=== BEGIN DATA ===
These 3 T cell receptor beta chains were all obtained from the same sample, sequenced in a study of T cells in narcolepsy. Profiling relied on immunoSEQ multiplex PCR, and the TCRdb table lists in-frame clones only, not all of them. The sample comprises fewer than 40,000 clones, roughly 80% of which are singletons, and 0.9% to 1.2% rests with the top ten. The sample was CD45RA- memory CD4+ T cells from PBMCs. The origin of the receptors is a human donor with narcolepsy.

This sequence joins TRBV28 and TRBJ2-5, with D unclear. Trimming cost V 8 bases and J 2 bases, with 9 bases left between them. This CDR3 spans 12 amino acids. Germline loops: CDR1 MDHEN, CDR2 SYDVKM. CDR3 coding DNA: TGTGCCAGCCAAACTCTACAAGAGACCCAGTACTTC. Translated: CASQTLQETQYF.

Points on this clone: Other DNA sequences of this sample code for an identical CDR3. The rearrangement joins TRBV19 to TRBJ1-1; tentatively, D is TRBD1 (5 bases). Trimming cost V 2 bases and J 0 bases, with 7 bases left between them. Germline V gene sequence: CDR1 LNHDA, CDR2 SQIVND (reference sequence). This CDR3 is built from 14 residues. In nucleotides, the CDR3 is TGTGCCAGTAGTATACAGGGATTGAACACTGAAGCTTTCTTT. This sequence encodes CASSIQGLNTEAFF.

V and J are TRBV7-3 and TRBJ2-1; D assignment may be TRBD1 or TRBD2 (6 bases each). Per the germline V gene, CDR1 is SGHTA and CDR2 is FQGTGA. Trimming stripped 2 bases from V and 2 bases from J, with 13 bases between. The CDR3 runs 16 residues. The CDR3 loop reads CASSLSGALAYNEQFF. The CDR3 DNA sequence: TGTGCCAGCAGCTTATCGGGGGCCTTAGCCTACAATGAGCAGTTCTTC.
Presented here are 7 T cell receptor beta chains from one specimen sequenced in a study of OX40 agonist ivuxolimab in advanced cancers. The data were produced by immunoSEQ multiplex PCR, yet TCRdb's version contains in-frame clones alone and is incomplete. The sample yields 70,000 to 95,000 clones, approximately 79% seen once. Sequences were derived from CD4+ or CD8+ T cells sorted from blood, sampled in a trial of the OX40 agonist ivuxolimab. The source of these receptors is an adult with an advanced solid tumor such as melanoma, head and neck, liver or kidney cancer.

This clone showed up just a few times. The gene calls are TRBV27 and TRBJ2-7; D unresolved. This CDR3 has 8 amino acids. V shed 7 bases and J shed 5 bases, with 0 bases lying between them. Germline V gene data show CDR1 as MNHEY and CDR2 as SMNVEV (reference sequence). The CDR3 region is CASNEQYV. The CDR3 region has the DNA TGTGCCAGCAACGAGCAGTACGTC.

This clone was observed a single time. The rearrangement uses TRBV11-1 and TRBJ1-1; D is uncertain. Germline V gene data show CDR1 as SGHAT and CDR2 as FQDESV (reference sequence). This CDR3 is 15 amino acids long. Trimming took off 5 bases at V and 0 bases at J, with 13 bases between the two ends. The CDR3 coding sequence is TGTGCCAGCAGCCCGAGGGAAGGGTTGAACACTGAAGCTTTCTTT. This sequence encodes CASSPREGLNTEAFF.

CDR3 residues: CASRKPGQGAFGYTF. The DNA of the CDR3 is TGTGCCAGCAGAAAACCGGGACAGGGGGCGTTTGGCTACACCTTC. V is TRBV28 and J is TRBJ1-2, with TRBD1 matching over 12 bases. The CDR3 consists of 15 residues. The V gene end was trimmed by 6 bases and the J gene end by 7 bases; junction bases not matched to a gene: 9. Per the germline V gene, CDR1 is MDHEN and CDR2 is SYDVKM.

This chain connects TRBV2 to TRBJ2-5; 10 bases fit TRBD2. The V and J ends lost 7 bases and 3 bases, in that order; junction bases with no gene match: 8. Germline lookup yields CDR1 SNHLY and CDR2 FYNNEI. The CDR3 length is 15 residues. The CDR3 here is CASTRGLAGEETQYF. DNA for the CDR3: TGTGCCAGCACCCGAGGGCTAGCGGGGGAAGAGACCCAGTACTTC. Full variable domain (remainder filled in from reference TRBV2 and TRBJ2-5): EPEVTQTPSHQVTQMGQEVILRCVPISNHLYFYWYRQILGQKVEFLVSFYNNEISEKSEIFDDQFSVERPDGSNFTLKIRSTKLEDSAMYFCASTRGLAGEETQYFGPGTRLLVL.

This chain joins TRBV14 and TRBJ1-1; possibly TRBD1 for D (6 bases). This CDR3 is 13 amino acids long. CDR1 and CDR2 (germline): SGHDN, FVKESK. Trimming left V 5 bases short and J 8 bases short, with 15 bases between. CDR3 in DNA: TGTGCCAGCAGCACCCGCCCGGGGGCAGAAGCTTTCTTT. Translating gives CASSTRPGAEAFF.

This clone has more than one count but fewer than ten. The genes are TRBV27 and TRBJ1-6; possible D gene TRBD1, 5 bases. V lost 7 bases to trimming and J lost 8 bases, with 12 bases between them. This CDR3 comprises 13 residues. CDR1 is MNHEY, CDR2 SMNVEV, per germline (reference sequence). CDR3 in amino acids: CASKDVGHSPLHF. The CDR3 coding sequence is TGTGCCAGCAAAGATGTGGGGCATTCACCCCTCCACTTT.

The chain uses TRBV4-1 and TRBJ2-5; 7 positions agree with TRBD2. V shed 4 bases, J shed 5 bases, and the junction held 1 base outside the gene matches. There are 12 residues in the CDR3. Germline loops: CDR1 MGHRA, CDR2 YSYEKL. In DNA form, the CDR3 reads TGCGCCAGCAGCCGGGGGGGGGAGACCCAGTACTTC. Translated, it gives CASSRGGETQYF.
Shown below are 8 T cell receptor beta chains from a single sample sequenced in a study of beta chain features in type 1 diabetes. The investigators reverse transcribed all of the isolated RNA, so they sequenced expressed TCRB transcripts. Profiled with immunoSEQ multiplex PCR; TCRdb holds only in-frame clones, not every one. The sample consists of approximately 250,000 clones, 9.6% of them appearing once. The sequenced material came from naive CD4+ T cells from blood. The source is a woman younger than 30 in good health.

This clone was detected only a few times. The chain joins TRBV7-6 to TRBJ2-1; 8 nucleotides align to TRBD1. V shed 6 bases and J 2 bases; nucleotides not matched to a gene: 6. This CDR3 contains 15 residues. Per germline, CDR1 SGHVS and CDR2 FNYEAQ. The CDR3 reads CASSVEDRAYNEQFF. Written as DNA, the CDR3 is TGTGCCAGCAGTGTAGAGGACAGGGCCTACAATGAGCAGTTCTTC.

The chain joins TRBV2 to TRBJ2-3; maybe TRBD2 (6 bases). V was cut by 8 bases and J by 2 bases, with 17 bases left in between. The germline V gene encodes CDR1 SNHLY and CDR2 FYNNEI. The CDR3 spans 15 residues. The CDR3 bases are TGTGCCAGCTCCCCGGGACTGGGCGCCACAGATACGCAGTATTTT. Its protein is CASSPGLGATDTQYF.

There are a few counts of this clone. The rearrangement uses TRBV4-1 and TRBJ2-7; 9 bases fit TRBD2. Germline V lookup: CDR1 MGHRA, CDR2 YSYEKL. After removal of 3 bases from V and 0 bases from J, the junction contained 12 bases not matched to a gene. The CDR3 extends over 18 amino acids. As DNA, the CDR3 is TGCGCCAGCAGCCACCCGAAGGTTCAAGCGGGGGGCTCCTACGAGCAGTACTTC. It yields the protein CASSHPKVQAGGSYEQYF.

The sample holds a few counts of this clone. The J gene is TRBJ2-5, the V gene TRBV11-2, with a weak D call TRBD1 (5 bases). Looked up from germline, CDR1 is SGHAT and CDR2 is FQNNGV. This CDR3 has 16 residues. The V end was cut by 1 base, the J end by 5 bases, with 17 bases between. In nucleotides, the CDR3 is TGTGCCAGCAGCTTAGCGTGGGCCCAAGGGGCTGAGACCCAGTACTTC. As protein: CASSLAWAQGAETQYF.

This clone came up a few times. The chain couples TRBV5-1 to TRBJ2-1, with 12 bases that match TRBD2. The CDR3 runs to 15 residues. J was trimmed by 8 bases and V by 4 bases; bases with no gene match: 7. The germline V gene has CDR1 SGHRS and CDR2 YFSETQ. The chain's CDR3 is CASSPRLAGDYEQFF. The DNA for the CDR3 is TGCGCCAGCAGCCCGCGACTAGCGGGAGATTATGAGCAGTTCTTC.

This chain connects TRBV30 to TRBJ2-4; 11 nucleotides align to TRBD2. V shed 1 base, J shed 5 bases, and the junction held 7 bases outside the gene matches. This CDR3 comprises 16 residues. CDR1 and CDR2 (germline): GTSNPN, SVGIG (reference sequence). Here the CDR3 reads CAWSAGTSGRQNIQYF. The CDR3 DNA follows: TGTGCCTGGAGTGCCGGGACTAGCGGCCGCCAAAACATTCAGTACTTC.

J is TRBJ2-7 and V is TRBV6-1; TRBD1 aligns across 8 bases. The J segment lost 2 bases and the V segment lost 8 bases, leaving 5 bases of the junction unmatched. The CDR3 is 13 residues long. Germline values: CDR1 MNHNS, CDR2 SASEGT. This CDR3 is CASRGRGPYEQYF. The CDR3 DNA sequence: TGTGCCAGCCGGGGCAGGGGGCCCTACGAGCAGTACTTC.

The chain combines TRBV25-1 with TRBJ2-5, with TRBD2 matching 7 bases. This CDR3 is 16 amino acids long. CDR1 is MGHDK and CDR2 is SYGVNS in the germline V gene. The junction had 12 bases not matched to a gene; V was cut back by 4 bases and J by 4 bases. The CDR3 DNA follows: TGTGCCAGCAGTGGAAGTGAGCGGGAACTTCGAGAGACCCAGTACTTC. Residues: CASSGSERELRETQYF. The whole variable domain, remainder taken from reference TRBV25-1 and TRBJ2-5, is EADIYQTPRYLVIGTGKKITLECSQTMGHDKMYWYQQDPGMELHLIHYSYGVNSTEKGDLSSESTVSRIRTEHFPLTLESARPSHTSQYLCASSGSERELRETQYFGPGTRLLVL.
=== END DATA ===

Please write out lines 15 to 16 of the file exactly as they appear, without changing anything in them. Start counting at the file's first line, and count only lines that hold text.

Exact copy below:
The chain joins TRBV2 to TRBJ2-3; maybe TRBD2 (6 bases). V was cut by 8 bases and J by 2 bases, with 17 bases left in between. The germline V gene encodes CDR1 SNHLY and CDR2 FYNNEI. The CDR3 spans 15 residues. The CDR3 bases are TGTGCCAGCTCCCCGGGACTGGGCGCCACAGATACGCAGTATTTT. Its protein is CASSPGLGATDTQYF.

There are a few counts of this clone. The rearrangement uses TRBV4-1 and TRBJ2-7; 9 bases fit TRBD2. Germline V lookup: CDR1 MGHRA, CDR2 YSYEKL. After removal of 3 bases from V and 0 bases from J, the junction contained 12 bases not matched to a gene. The CDR3 extends over 18 amino acids. As DNA, the CDR3 is TGCGCCAGCAGCCACCCGAAGGTTCAAGCGGGGGGCTCCTACGAGCAGTACTTC. It yields the protein CASSHPKVQAGGSYEQYF.